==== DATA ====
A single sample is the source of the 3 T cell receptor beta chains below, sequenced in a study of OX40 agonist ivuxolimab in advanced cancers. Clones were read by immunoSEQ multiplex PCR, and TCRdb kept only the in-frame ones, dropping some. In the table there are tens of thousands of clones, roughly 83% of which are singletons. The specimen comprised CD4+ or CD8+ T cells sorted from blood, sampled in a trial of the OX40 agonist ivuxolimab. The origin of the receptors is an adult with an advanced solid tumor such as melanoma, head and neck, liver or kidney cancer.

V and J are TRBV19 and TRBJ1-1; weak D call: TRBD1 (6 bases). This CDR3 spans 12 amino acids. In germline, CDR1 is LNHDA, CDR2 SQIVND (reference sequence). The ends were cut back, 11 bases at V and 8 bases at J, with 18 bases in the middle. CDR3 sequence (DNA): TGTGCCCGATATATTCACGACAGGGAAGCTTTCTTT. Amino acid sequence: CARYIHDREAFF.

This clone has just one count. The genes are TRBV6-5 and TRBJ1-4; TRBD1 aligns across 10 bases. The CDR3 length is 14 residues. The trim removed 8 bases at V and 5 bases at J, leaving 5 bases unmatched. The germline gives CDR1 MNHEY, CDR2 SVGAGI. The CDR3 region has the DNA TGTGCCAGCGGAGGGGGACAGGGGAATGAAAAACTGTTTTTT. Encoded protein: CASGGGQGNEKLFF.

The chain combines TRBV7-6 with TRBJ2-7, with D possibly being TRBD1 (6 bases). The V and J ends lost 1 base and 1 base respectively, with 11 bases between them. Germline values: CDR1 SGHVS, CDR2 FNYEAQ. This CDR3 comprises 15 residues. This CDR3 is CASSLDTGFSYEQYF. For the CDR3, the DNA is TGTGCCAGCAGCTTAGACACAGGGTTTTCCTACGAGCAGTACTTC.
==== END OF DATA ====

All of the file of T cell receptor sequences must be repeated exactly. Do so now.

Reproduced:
A single sample is the source of the 3 T cell receptor beta chains below, sequenced in a study of OX40 agonist ivuxolimab in advanced cancers. Clones were read by immunoSEQ multiplex PCR, and TCRdb kept only the in-frame ones, dropping some. In the table there are tens of thousands of clones, roughly 83% of which are singletons. The specimen comprised CD4+ or CD8+ T cells sorted from blood, sampled in a trial of the OX40 agonist ivuxolimab. The origin of the receptors is an adult with an advanced solid tumor such as melanoma, head and neck, liver or kidney cancer.

V and J are TRBV19 and TRBJ1-1; weak D call: TRBD1 (6 bases). This CDR3 spans 12 amino acids. In germline, CDR1 is LNHDA, CDR2 SQIVND (reference sequence). The ends were cut back, 11 bases at V and 8 bases at J, with 18 bases in the middle. CDR3 sequence (DNA): TGTGCCCGATATATTCACGACAGGGAAGCTTTCTTT. Amino acid sequence: CARYIHDREAFF.

This clone has just one count. The genes are TRBV6-5 and TRBJ1-4; TRBD1 aligns across 10 bases. The CDR3 length is 14 residues. The trim removed 8 bases at V and 5 bases at J, leaving 5 bases unmatched. The germline gives CDR1 MNHEY, CDR2 SVGAGI. The CDR3 region has the DNA TGTGCCAGCGGAGGGGGACAGGGGAATGAAAAACTGTTTTTT. Encoded protein: CASGGGQGNEKLFF.

The chain combines TRBV7-6 with TRBJ2-7, with D possibly being TRBD1 (6 bases). The V and J ends lost 1 base and 1 base respectively, with 11 bases between them. Germline values: CDR1 SGHVS, CDR2 FNYEAQ. This CDR3 comprises 15 residues. This CDR3 is CASSLDTGFSYEQYF. For the CDR3, the DNA is TGTGCCAGCAGCTTAGACACAGGGTTTTCCTACGAGCAGTACTTC.